I’m VERY glad my mental health was kept more or less under control during the Great Headache Crisis of 2010-2012. I don’t think I could have handled the double burden of depression plus severe and unexplained chronic pain. To let you all know how bad the depression was: given a choice between my depression and that unrelenting, horrific headache, I would have chosen the headache without even thinking about it. Horrible as my physical pain was during that year-and-a-half headache, my emotional pain from before had been worse. Although I admit, sometimes the one could not be separated from the other.
Although some people may hold my depression and other health problems against me, I think being frank about them is more beneficial than not, both for me and for others. I’m just doing my part in trying to rub out the stigma associated with mental illness.
So here I am — twenty-eight, when I didn’t expect to see twenty-three. And I am glad of it.
The other day I injured my foot, ripping the nail clean off one of my toes. It didn’t really hurt at all at the time — gotta love those endorphins — but that night, in the wee hours of the morning, the pain woke me up. If my toe had had a mouth it would have been screaming.
I limped into the bathroom and took an aspirin, then returned to bed, but my foot hurt too badly for me to just go back to sleep. I went into the kitchen and got a bag of frozen French fries out of the freezer, then sat down on the living room couch and put the bag on top of my foot. And sat there, waiting for my foot to get numb, waiting for the pill to kick in, clenching my teeth to keep from crying out. I was in serious pain, I’m telling you.
Then it occurred to me: I endured pain like that for fifteen months. FIFTEEN MONTHS, walking around all day feeling like that all the bloody time. And now, experiencing that level of misery again, I couldn’t understand how I made it through.
Eventually, of course, the aspirin started working and I put the French fries back and returned to bed. But this incident reminds me yet again how wonderful it is that the Great Headache Crisis is over, and how awesome the Cleveland Clinic is. I love you guys!
Since last summer I’ve been following the blog of Rob Gorski, who has an ailing wife and three autistic sons. Their life is hard, to say the least, basically bouncing from one crisis to the next, but they keep on keeping on. Anyway, one of Rob’s wife Lizze’s many health problems is a migraine that has persisted, more or less, for a year. Of course she’s miserable. The family lives close to Cleveland — or closer than I do, anyway — and had a consult about the headache there yesterday. I was not surprised to learn that Lizze had been recommended for the IMATCH program.
I posted saying it was a wonderful thing and Lizze would probably benefit greatly by it, though of course it will be hard with Rob having to handle the kids by himself during the three weeks she’ll be gone. Lizzie is apprehensive about the program so I sent them a message describing my own experience and some of the stuff she’ll likely have to go through, etc, while emphasizing that I cannot praise them enough. IMATCH made me into Meaghan again. In fact, Michael says I’m actually better now than I was BEFORE the headache started; in other words, the program had some therapeutic effect besides dealing with the pain.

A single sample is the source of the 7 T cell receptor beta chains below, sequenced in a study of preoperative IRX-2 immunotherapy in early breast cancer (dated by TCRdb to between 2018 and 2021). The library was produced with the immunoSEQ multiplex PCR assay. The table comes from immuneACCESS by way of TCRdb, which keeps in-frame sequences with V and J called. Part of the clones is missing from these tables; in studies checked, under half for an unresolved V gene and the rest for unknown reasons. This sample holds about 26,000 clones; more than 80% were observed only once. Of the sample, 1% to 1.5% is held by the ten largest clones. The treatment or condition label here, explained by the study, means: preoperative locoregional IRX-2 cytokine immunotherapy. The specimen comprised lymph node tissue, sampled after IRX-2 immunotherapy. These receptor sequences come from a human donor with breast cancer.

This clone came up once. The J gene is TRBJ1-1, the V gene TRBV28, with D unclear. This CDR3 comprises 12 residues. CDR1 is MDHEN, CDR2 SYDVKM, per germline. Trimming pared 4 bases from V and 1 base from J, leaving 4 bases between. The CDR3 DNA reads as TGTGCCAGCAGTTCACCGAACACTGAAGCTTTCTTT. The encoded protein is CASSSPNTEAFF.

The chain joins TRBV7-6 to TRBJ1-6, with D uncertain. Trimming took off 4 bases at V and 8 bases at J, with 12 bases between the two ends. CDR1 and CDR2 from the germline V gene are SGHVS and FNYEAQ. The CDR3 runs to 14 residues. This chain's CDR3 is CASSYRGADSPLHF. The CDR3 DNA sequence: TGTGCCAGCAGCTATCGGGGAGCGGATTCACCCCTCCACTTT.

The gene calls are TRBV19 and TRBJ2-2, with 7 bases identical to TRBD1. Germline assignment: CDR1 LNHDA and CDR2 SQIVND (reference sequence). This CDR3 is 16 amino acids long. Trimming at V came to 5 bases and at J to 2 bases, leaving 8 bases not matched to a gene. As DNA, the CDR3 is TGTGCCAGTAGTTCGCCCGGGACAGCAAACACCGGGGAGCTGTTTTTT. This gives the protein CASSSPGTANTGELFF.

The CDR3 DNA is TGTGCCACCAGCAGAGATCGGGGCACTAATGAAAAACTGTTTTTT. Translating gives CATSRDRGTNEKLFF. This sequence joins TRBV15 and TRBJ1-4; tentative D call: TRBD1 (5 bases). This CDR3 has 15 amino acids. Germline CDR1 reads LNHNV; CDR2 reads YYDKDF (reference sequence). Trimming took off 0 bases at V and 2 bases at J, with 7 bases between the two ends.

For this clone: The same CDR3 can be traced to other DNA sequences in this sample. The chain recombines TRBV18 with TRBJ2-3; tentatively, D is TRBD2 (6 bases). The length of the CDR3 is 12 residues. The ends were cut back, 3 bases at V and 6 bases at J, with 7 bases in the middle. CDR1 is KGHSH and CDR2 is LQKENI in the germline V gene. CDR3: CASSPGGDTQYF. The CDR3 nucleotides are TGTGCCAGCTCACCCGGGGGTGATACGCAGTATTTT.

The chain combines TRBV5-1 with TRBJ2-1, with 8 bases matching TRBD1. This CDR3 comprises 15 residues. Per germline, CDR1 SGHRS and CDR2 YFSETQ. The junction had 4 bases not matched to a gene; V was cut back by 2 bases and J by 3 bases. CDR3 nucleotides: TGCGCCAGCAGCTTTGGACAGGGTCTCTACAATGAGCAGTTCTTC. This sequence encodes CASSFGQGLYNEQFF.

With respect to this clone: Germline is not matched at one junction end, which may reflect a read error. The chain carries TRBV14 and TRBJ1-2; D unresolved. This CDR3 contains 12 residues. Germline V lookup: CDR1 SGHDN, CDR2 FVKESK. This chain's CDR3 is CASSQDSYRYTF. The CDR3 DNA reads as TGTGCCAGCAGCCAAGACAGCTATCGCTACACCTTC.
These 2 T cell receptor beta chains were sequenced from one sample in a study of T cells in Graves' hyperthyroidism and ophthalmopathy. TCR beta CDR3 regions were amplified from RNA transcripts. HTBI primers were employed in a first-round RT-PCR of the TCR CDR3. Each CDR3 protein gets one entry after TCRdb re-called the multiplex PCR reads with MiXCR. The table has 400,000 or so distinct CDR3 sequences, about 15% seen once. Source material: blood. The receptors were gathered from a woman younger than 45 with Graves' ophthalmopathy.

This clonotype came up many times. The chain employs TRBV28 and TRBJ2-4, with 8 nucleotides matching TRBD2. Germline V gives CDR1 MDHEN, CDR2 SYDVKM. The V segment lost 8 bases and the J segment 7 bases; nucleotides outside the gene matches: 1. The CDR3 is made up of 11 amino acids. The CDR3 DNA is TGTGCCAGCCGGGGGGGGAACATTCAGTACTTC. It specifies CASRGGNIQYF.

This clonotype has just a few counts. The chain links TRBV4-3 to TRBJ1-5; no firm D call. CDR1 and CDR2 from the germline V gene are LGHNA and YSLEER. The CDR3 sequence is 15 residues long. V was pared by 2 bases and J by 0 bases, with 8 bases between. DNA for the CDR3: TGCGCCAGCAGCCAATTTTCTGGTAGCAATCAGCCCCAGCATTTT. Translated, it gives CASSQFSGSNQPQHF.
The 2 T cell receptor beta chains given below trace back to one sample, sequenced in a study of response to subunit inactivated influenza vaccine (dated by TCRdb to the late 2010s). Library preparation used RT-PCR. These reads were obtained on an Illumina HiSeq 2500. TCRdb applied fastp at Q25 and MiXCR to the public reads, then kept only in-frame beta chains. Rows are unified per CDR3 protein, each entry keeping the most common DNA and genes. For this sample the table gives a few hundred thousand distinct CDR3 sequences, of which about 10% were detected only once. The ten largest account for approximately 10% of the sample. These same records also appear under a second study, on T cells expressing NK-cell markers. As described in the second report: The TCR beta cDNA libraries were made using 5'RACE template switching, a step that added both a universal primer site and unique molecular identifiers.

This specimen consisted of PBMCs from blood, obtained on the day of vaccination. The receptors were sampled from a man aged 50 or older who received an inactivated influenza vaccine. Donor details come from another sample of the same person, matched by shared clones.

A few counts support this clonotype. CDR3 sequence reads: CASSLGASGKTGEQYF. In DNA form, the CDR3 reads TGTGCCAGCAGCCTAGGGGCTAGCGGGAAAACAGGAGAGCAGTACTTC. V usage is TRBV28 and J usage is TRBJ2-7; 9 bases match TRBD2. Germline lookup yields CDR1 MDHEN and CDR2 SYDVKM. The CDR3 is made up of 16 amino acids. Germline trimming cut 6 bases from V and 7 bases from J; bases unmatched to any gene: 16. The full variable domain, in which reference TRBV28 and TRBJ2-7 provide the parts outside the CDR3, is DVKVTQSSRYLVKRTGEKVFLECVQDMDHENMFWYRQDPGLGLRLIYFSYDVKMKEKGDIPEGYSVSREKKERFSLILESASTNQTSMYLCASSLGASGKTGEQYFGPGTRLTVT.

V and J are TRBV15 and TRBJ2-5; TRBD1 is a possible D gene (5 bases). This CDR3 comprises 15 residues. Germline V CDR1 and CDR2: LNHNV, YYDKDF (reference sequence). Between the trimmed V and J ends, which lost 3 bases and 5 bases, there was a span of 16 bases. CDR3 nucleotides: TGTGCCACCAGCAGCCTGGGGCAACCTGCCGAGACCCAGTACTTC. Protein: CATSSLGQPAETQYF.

Anyway, I hope my message is helpful to Lizze. I really admire her and Rob; I could never do what they do.
…and right around this time in the evening, I took an overdose of prescription painkillers whilst in a state of headache-agony-induced madness. And then there followed consequences, including but not limited to wetting my bed, cutting my hand, and having to convince the ER and my psychiatrist that it hadn’t been a suicide attempt.
My life is loads better now, and not just because the Headache is gone. I think I’ve experienced great emotional growth and maturation over the past year. Certainly my life is not exactly smooth-sailing at the moment, but I’ve learned a lot of coping skills and social skills and other stuff.
And today I completed my reading challenge for 2012: a mere 200 books read. (Though of course the year ain’t over yet.) Assuming that for the next six weeks I keep reading at more or less the same pace I have all this year, this will be the smallest number of books read in a year since I started keeping track in 2007. However, I think that’s actually a sign of progress: namely, I’ve opened up to new ways to amuse myself and occupy my hands and my head.
During the Great Headache Crisis, I read at a frantic pace. Second to conversation with a live human being, a good book was the best tool I had for coping with the pain. I read 445 books in 2010 (the GHC began in October) and burned through another 374 in 2011. In January through February of this year (that is, pre-IMATCH), I read 49 books. When I didn’t have a book — and it had to be a good, interesting book, preferably one I hadn’t read before — my mood and my attitude plummeted. I was leaping frantically from book to book to book as if they were exposed boulders in a turbulent rapids I was trying to cross.
I don’t do it anymore. Of course I still read a lot, and love it, but I no longer rate “books” on the same need level as “oxygen.” AND I actually gave myself permission to take a long vacation from Charley. Shocking.